Dallas/Fort Worth International Airport (DFW), Love Field Airport, Kay Bailey Hutchison Convention Center, and local employers and headquarters, particularly within the telecommunications, technology, insurance, financial services, and healthcare fields, represent the primary sources of demand in the greater Dallas market. Occupancy surpassed the 60% mark from 2005 through 2007; during that same period, ADR improved above the rate of inflation year-over-year. The effects of the Great Recession caused occupancy to decline in 2008 and 2009. Occupancy rebounded in 2010 and continued to increase through 2016, reaching a new peak above 71% that year. However, data for 2017 through 2019 illustrate contractions in occupancy, attributed primarily to the effects of new supply. During the last few years, lodging demand was supported by strengthening corporate activity, particularly in the northern suburbs, as well as revitalization efforts and growth in the high-density residential, office, hotel, and retail/restaurant sectors within the downtown area. The pace of ADR growth slowed in 2017, as increased supply prompted a more competitive environment. Similar to the national average, data for 2019 reflect a minor dip in RevPAR, as the pipeline of new supply weakened occupancy and ADR growth slowed to less than 1%.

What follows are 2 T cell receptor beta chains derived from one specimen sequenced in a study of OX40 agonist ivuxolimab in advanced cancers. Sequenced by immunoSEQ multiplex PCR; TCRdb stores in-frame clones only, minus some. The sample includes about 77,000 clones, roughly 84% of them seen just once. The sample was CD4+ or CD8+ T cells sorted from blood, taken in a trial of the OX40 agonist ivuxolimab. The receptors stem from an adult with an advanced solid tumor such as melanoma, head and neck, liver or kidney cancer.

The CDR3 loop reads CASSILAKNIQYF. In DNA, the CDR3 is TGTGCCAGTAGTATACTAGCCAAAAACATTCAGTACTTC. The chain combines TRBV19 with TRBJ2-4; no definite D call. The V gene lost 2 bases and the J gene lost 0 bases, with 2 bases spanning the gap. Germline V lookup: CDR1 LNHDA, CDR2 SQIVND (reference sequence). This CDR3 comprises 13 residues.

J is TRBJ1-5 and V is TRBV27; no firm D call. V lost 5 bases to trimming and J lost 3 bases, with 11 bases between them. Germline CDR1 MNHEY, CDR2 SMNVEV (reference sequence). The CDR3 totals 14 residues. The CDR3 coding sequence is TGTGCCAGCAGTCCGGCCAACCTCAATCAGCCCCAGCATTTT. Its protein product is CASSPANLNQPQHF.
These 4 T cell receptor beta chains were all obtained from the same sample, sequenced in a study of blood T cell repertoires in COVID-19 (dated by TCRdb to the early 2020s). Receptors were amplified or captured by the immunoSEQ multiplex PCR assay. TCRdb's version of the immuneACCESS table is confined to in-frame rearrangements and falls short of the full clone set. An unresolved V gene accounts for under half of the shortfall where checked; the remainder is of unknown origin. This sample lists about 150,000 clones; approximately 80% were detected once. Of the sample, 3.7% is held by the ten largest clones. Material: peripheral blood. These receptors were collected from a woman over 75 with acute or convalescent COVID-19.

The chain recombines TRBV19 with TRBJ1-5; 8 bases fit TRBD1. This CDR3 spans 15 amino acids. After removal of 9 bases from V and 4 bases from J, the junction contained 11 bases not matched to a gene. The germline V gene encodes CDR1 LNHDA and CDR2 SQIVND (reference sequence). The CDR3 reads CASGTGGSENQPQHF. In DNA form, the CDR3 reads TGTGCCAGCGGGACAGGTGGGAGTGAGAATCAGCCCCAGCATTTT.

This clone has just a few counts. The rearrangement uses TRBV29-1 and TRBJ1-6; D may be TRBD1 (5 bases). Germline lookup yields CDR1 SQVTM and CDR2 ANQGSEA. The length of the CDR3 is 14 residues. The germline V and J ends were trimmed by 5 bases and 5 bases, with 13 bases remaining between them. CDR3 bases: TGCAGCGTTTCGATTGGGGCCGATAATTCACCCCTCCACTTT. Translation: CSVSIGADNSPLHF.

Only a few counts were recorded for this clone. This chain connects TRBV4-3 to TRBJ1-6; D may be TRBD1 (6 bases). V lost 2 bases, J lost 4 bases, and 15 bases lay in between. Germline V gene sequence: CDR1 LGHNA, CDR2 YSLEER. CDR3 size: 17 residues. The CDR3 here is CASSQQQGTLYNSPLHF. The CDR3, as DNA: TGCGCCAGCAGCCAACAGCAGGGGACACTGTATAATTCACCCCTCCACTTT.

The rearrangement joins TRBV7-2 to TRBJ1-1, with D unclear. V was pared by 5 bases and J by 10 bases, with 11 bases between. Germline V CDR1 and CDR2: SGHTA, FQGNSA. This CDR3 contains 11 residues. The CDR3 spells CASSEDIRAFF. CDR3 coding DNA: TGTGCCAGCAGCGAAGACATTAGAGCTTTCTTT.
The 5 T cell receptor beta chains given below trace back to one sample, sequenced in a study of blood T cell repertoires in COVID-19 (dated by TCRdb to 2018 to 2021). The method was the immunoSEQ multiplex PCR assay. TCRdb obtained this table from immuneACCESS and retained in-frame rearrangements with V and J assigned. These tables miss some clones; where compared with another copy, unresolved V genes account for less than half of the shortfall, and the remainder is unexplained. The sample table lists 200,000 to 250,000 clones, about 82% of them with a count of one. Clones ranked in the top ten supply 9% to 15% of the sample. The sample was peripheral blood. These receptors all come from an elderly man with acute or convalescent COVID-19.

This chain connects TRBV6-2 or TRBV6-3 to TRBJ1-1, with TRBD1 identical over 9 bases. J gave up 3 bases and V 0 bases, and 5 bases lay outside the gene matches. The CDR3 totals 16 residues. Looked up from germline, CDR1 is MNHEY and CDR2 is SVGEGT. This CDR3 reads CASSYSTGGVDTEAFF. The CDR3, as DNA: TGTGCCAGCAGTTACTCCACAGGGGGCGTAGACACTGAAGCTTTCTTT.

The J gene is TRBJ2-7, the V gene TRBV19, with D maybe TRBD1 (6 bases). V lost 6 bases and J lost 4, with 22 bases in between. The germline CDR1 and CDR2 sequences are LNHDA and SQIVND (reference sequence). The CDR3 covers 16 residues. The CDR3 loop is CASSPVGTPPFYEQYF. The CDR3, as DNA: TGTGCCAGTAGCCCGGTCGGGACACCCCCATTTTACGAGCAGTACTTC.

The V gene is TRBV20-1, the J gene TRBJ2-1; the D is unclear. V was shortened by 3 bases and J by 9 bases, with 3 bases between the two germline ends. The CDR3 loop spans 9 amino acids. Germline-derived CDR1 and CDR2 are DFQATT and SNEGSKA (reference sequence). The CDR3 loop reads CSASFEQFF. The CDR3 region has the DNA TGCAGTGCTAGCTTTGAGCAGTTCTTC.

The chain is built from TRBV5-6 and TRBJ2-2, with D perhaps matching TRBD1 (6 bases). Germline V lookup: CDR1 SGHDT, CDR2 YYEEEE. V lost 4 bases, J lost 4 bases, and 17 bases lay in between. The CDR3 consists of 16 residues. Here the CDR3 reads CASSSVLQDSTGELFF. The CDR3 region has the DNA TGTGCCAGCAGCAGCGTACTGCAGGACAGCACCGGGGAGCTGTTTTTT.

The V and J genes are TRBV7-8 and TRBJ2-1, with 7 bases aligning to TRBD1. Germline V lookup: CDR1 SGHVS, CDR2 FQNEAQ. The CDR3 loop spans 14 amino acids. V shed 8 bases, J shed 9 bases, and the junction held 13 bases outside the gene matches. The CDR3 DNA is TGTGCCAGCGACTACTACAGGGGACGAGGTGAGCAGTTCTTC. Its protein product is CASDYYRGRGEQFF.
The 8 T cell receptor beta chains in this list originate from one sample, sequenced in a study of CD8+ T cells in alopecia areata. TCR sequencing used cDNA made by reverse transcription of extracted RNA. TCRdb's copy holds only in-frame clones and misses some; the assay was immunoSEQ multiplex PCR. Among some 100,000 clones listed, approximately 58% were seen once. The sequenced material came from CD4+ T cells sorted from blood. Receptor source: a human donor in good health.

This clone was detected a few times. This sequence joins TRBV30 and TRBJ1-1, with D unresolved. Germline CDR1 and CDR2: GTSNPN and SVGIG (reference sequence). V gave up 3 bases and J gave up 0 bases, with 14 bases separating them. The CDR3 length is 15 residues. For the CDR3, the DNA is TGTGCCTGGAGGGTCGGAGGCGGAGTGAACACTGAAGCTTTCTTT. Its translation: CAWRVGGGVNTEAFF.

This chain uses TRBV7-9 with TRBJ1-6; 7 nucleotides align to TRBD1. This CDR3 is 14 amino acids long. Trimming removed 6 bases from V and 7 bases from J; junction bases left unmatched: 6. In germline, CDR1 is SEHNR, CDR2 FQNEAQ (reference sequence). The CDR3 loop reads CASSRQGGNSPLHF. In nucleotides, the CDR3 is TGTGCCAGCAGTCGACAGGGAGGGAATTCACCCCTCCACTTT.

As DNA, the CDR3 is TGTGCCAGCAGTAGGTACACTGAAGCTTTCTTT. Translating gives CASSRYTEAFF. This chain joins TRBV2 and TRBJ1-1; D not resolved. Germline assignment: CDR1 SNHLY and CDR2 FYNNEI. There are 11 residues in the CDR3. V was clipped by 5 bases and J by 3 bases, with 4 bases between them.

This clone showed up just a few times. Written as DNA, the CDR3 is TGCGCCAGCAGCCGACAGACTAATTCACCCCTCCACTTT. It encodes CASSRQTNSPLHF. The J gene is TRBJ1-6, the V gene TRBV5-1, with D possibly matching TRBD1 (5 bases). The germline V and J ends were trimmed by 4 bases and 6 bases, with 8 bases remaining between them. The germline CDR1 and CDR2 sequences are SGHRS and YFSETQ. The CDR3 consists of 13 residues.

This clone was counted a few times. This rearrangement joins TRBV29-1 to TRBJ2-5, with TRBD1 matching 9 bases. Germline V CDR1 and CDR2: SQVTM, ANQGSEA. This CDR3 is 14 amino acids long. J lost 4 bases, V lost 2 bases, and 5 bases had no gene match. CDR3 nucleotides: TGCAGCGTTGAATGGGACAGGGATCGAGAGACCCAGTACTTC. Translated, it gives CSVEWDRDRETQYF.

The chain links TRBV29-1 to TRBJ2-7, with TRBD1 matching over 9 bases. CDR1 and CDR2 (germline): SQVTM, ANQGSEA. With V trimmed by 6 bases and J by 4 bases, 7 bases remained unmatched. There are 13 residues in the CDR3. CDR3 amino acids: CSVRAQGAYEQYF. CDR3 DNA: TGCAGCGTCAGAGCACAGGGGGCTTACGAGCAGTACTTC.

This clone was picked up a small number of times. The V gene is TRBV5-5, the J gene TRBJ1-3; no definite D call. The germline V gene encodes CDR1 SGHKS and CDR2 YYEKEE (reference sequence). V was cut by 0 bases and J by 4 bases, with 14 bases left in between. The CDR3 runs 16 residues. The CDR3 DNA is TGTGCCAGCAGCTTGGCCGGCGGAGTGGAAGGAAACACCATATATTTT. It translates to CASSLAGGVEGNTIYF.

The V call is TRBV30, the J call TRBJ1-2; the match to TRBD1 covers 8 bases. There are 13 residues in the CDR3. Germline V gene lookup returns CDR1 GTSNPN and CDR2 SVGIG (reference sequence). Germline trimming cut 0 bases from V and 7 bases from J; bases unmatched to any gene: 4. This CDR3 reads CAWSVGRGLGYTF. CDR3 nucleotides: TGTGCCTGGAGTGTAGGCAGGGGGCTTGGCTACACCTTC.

The COVID-19 pandemic significantly affected the Dallas lodging market, as illustrated by the nearly 50% RevPAR decline in 2020 when compared to the 2019 level. However, the magnitude of the decline was less severe than that experienced by the average of the top 25 markets. Nonetheless, weakened hotel demand yielded an annual occupancy of approximately 43% for 2020, while ADR plummeted to just over $85. After occupancy bracketed the 40% mark in early 2021, significant damage from a severe winter storm in February spurred an uptick in hotel demand from area residents who were displaced from water-damaged homes. In March 2021, the governor rescinded all COVID-related governmental restrictions. Year-end 2021 data reflect strengthening occupancy and ADR for the Dallas market; however, RevPAR growth for Dallas in 2021 was below the average of primary markets in the country. While lagging business travel and group demand trends are anticipated to continue in the near term, demand related to these two segments is expected to accelerate in the spring of 2022. Over the longer term, the market is positioned to recover to pre-pandemic levels, as the Metroplex's diverse base of employers and growth related to corporate relocations and numerous projects under development should assist in its recovery.